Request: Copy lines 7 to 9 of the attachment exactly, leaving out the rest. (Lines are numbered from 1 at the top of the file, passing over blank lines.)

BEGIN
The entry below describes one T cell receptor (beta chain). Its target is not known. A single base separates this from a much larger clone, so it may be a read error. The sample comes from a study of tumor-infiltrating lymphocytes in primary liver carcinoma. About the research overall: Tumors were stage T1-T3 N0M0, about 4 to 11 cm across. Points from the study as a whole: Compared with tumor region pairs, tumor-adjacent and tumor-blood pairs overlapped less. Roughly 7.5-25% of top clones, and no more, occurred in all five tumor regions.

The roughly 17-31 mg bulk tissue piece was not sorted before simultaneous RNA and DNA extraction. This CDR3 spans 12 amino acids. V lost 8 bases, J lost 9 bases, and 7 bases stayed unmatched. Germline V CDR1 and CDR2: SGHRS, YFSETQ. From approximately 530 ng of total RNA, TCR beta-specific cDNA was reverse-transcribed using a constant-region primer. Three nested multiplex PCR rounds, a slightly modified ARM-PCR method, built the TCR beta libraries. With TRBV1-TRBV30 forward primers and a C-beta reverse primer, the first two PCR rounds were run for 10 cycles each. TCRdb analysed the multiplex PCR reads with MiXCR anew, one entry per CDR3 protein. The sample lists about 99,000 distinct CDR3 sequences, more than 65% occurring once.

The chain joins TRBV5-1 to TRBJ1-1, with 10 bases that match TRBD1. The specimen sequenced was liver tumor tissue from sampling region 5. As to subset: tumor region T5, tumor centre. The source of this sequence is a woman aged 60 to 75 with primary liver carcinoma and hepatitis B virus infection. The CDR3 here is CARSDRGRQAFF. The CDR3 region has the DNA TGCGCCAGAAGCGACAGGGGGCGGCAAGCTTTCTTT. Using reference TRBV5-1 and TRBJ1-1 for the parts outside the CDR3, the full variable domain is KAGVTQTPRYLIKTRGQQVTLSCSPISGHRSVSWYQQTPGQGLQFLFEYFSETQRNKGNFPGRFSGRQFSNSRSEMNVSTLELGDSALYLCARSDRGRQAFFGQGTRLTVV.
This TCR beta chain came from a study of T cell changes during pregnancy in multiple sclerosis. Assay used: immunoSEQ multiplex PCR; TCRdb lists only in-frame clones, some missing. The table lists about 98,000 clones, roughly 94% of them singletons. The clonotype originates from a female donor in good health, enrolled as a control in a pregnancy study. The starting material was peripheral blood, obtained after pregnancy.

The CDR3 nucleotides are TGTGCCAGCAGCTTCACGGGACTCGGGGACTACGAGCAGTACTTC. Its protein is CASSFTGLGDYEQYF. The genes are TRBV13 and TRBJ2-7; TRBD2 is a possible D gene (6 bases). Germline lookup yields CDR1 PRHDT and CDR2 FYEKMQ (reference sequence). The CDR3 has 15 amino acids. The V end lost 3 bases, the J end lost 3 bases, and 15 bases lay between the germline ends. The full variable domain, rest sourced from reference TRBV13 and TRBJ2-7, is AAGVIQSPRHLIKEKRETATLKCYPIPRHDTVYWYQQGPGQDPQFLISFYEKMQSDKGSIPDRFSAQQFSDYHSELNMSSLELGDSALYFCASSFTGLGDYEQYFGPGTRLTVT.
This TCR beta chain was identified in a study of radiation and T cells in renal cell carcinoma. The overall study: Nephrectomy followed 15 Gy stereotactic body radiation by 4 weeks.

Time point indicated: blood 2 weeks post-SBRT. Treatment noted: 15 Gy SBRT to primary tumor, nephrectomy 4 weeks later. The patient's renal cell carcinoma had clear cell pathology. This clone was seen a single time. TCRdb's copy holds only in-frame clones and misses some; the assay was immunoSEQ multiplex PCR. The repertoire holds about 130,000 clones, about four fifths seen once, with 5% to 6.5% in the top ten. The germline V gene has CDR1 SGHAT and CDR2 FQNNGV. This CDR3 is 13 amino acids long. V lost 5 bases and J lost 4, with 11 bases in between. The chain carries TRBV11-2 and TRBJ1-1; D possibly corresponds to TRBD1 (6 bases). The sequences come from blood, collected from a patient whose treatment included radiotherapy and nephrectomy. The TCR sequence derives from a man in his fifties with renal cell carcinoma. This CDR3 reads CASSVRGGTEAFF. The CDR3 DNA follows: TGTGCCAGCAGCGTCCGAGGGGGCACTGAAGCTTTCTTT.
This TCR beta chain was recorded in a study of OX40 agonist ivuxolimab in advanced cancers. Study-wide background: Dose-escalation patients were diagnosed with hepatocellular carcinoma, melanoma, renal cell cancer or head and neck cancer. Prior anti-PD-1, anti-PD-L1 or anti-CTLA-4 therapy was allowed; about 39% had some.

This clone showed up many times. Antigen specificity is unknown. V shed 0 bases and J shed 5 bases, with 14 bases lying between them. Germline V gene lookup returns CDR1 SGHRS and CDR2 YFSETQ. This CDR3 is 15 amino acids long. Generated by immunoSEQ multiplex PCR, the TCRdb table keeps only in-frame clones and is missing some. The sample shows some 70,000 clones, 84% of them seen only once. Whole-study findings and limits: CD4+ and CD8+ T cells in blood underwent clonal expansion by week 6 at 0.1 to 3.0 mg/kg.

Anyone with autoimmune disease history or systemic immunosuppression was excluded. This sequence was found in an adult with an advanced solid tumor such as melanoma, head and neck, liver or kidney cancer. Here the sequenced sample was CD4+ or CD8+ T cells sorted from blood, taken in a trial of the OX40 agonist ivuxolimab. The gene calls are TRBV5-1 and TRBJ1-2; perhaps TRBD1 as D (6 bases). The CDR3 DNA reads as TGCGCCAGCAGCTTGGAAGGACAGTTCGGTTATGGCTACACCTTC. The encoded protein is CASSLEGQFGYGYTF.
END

Time point indicated: blood 2 weeks post-SBRT. Treatment noted: 15 Gy SBRT to primary tumor, nephrectomy 4 weeks later. The patient's renal cell carcinoma had clear cell pathology. This clone was seen a single time. TCRdb's copy holds only in-frame clones and misses some; the assay was immunoSEQ multiplex PCR. The repertoire holds about 130,000 clones, about four fifths seen once, with 5% to 6.5% in the top ten. The germline V gene has CDR1 SGHAT and CDR2 FQNNGV. This CDR3 is 13 amino acids long. V lost 5 bases and J lost 4, with 11 bases in between. The chain carries TRBV11-2 and TRBJ1-1; D possibly corresponds to TRBD1 (6 bases). The sequences come from blood, collected from a patient whose treatment included radiotherapy and nephrectomy. The TCR sequence derives from a man in his fifties with renal cell carcinoma. This CDR3 reads CASSVRGGTEAFF. The CDR3 DNA follows: TGTGCCAGCAGCGTCCGAGGGGGCACTGAAGCTTTCTTT.
This TCR beta chain was recorded in a study of OX40 agonist ivuxolimab in advanced cancers. Study-wide background: Dose-escalation patients were diagnosed with hepatocellular carcinoma, melanoma, renal cell cancer or head and neck cancer. Prior anti-PD-1, anti-PD-L1 or anti-CTLA-4 therapy was allowed; about 39% had some.

This clone showed up many times. Antigen specificity is unknown. V shed 0 bases and J shed 5 bases, with 14 bases lying between them. Germline V gene lookup returns CDR1 SGHRS and CDR2 YFSETQ. This CDR3 is 15 amino acids long. Generated by immunoSEQ multiplex PCR, the TCRdb table keeps only in-frame clones and is missing some. The sample shows some 70,000 clones, 84% of them seen only once. Whole-study findings and limits: CD4+ and CD8+ T cells in blood underwent clonal expansion by week 6 at 0.1 to 3.0 mg/kg.